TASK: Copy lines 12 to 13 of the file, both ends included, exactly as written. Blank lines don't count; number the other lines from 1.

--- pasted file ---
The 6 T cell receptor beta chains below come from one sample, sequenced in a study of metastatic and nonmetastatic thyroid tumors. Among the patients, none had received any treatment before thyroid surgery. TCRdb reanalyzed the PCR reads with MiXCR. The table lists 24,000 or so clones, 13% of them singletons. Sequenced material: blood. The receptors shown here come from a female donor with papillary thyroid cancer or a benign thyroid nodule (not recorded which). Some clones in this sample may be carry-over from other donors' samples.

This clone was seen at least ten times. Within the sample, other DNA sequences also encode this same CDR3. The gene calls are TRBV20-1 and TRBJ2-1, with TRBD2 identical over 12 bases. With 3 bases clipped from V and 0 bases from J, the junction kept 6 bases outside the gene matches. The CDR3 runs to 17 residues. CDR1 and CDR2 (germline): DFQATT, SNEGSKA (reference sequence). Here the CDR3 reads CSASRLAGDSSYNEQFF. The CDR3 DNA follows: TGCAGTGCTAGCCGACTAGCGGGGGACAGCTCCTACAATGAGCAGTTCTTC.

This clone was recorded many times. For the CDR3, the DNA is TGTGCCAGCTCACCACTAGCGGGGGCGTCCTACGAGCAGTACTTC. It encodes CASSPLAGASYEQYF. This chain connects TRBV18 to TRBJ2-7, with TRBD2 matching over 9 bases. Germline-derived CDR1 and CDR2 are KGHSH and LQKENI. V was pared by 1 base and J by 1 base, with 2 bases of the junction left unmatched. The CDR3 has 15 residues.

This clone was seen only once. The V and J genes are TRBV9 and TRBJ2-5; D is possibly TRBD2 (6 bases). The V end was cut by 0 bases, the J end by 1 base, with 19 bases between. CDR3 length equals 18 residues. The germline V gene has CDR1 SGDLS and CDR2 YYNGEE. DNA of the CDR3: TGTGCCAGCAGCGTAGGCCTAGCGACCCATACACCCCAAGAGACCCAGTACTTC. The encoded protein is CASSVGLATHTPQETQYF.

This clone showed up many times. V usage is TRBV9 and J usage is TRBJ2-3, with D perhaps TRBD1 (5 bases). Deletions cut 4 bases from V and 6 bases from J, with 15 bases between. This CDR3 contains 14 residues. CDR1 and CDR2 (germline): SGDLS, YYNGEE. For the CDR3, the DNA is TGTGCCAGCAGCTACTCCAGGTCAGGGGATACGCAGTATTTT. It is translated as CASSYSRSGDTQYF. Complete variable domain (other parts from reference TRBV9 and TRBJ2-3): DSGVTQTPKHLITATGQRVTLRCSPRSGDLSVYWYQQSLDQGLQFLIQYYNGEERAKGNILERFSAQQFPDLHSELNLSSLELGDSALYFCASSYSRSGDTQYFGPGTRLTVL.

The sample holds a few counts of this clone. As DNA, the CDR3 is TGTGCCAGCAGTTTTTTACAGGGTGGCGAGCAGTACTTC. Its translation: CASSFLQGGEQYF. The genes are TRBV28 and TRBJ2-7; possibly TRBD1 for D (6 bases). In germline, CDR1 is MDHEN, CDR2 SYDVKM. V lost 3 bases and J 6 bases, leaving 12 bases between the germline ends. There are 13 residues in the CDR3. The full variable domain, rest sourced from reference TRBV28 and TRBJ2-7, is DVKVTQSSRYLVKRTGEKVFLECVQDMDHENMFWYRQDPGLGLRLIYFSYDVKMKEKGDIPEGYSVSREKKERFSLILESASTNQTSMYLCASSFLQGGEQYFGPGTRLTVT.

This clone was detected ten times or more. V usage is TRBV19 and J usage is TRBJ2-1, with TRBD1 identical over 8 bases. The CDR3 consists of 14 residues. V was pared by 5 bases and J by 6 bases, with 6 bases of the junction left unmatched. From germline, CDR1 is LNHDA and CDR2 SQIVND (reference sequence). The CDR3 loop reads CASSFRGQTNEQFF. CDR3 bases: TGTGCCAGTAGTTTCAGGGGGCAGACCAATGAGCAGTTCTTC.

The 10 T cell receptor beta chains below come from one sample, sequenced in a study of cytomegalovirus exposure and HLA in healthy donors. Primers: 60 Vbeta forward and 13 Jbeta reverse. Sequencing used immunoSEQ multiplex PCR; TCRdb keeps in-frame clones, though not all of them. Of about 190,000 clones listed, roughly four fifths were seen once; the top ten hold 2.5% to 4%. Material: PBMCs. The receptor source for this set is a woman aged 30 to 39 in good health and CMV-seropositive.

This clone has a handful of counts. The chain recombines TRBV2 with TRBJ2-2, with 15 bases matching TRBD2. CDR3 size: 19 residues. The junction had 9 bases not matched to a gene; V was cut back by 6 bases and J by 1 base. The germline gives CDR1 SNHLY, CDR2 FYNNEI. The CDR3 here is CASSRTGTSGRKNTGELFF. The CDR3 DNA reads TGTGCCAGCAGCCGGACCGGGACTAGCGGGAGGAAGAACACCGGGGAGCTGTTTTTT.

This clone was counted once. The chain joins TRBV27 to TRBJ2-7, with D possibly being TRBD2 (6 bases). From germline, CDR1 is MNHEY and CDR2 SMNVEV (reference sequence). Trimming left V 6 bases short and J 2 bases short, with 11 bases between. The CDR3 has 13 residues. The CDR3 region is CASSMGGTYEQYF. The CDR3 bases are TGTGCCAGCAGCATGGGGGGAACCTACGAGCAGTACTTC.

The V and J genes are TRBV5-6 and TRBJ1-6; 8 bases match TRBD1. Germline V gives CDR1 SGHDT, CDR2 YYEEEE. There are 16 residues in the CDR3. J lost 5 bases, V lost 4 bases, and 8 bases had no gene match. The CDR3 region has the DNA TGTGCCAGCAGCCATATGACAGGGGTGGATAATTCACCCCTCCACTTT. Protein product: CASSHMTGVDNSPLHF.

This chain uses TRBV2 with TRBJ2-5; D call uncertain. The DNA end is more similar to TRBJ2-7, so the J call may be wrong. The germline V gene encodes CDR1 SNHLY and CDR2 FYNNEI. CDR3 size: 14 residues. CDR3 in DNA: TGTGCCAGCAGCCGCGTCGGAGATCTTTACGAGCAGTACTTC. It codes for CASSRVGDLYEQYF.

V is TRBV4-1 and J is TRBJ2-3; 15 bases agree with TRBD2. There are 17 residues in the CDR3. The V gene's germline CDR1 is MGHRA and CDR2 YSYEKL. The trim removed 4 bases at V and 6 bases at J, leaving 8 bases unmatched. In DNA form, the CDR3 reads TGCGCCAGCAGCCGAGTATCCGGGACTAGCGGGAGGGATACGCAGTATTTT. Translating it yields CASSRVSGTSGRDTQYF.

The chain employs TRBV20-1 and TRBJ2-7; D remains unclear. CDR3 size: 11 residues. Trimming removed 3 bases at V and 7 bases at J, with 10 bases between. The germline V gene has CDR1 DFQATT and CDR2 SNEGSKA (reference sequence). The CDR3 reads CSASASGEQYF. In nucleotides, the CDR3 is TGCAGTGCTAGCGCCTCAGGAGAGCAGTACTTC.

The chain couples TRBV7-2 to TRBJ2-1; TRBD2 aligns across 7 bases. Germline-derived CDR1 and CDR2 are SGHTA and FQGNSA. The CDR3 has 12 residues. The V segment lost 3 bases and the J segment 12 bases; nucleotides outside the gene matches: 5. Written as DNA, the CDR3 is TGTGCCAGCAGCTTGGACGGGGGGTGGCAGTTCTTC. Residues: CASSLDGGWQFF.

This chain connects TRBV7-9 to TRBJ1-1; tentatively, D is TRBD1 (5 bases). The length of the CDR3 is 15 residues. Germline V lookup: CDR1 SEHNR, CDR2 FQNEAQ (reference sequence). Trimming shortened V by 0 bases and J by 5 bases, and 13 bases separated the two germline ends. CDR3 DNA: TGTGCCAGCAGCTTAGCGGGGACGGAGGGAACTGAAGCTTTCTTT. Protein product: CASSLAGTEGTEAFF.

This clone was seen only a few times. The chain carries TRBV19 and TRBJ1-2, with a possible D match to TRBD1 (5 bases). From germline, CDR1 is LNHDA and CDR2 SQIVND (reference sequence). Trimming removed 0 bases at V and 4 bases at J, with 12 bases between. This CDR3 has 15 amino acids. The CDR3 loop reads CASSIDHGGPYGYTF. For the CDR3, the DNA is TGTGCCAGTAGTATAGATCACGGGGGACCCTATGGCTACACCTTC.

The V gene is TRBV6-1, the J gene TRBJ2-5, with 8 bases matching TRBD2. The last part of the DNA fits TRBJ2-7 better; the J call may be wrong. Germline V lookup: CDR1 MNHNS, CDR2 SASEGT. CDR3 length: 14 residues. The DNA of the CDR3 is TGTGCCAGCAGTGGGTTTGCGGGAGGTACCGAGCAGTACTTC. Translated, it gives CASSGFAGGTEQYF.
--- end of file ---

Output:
This chain uses TRBV2 with TRBJ2-5; D call uncertain. The DNA end is more similar to TRBJ2-7, so the J call may be wrong. The germline V gene encodes CDR1 SNHLY and CDR2 FYNNEI. CDR3 size: 14 residues. CDR3 in DNA: TGTGCCAGCAGCCGCGTCGGAGATCTTTACGAGCAGTACTTC. It codes for CASSRVGDLYEQYF.

V is TRBV4-1 and J is TRBJ2-3; 15 bases agree with TRBD2. There are 17 residues in the CDR3. The V gene's germline CDR1 is MGHRA and CDR2 YSYEKL. The trim removed 4 bases at V and 6 bases at J, leaving 8 bases unmatched. In DNA form, the CDR3 reads TGCGCCAGCAGCCGAGTATCCGGGACTAGCGGGAGGGATACGCAGTATTTT. Translating it yields CASSRVSGTSGRDTQYF.